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Leading with Integrity

A conversation with Dia Draper, assistant dean for diversity, equity, and inclusion at Tuck.

Since assuming her new role in September, Dia Draper, assistant dean for diversity, equity, and inclusion (DEI), has been busy meeting with students, peers, and stakeholders throughout the Tuck community as she works to define what DEI looks like at Tuck and how the school will rise to the occasion.

“What I continually hear from students is a strong desire to increase opportunities to learn how to leverage difference and be more inclusive leaders. Students want to talk about the issues of the day around race, gender, sexuality, and identity and the role they play in business, society, and leadership,” says Draper, who joined Tuck in 2006 as part of the admissions office, spearheading diversity recruiting efforts and overseeing the Tuck Diversity Conference. Draper later served as Tuck’s director of strategic initiatives, as well as senior assistant dean and director of Dartmouth’s Office of Pluralism and Leadership (OPAL). “I am more excited, inspired, and driven than ever to help Tuck the institution and Tuck the community realize its potential to lead change in the world by starting in our own house.”

What have you been focused on since your new appointment at Tuck?

The first was transitioning out of my role with OPAL as smoothly as possible with integrity. I have so much respect and admiration for my team and their work there. The second is learning how I can contribute to Tuck in this new role, one whose function is about DEI but which also means that Dean Slaughter is looking to me to contribute to Tuck’s mission and success as a member of his leadership team. And the third is about pulling back the lens on DEI at Tuck. My work has previously been more tactical, more day-to-day, and I now have to look at the full landscape of all we do institutionally, all the areas in which we have the opportunity to move DEI at Tuck forward.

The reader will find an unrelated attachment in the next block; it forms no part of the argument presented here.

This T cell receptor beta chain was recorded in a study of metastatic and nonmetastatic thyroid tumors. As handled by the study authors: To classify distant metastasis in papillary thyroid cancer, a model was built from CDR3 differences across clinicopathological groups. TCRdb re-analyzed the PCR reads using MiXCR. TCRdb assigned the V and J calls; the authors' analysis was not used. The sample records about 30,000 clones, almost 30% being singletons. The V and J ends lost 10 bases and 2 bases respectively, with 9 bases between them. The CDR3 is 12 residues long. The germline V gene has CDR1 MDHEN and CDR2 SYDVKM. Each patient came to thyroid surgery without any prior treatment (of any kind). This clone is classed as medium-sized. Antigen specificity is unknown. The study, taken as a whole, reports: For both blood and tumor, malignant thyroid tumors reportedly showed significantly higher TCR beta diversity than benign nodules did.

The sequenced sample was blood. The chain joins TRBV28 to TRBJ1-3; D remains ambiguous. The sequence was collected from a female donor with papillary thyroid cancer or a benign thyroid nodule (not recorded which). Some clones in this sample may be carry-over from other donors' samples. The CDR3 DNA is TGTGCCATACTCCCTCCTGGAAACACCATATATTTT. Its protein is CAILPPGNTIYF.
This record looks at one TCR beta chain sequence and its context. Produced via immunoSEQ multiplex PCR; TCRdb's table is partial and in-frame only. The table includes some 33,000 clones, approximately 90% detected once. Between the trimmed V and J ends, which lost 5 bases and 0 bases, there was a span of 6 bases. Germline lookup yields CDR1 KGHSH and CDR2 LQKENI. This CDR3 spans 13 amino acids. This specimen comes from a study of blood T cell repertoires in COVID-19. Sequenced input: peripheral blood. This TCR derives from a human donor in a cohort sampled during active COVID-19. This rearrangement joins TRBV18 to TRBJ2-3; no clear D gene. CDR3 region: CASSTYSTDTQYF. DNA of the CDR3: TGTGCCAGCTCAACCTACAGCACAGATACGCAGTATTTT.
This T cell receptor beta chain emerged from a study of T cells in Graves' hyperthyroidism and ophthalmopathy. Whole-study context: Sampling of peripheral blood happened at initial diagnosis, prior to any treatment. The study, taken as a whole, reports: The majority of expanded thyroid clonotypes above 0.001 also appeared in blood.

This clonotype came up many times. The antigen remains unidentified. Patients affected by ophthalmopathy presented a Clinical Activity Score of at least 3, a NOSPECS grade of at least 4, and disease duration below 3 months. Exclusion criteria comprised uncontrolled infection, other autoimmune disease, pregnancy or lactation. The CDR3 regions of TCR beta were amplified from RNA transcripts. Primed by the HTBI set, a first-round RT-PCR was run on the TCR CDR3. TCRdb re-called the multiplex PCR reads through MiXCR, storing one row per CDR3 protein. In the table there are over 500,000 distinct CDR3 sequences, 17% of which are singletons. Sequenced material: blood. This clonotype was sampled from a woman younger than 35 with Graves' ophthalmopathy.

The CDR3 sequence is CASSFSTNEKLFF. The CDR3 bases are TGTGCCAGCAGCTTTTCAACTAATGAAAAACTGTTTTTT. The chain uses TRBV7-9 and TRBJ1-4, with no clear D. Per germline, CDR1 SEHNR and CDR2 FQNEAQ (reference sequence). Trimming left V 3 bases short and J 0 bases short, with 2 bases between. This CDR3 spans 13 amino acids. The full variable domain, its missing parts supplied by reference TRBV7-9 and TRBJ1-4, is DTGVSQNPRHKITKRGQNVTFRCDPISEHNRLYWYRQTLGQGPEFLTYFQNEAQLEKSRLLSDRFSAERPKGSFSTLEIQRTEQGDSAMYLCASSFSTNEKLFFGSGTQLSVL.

My greatest source of inspiration and pride is the Tuck student. Everything we’re seeing now is a product of students who paved the way at Tuck.

What do the terms diversity, equity, and inclusion mean, and why are they so important to Tuck’s going forward?

What diversity means for Tuck now is ensuring, to the best of our abilities and with the things we can control, that we have the broadest, most talented prospective students in our pipeline. This in turn will ensure that class by class we co-create a space where we fulfill our mission in an environment that has proven itself for more than 100 years to be one of the world’s best educational institutions.

Equity is really about access: how we can remove as many barriers as we can to ensure that the talented people who come here—our women, veterans, people of lower socioeconomic means, international students—who make up each special, magical Tuck class, can thrive. And inclusion is about making sure that all voices have an opportunity to be heard—that people feel valued by and safe in our culture in a way that ensures authenticity at Tuck so that everybody can flourish. Don’t get me wrong, this doesn’t mean that there won’t be friction, disappointment, or harm; it means that we can experience those hard things, recover, learn, and grow.

What things does Tuck already do well in the DEI space?

Tuck faculty, administration, and staff listen to our students, and we empower them to come to us and to each other with solutions, not just problems. Our size allows us to be incredibly nimble, flexible, and fast, so we’re generally able to test and implement things pretty quickly to respond to student needs. And Tuck students, by virtue of the school’s size and culture, have a unique kind of social engagement, which means they’re able to come together as more of a restorative culture than a cancel culture.

In what ways are students galvanizing around work in DEI?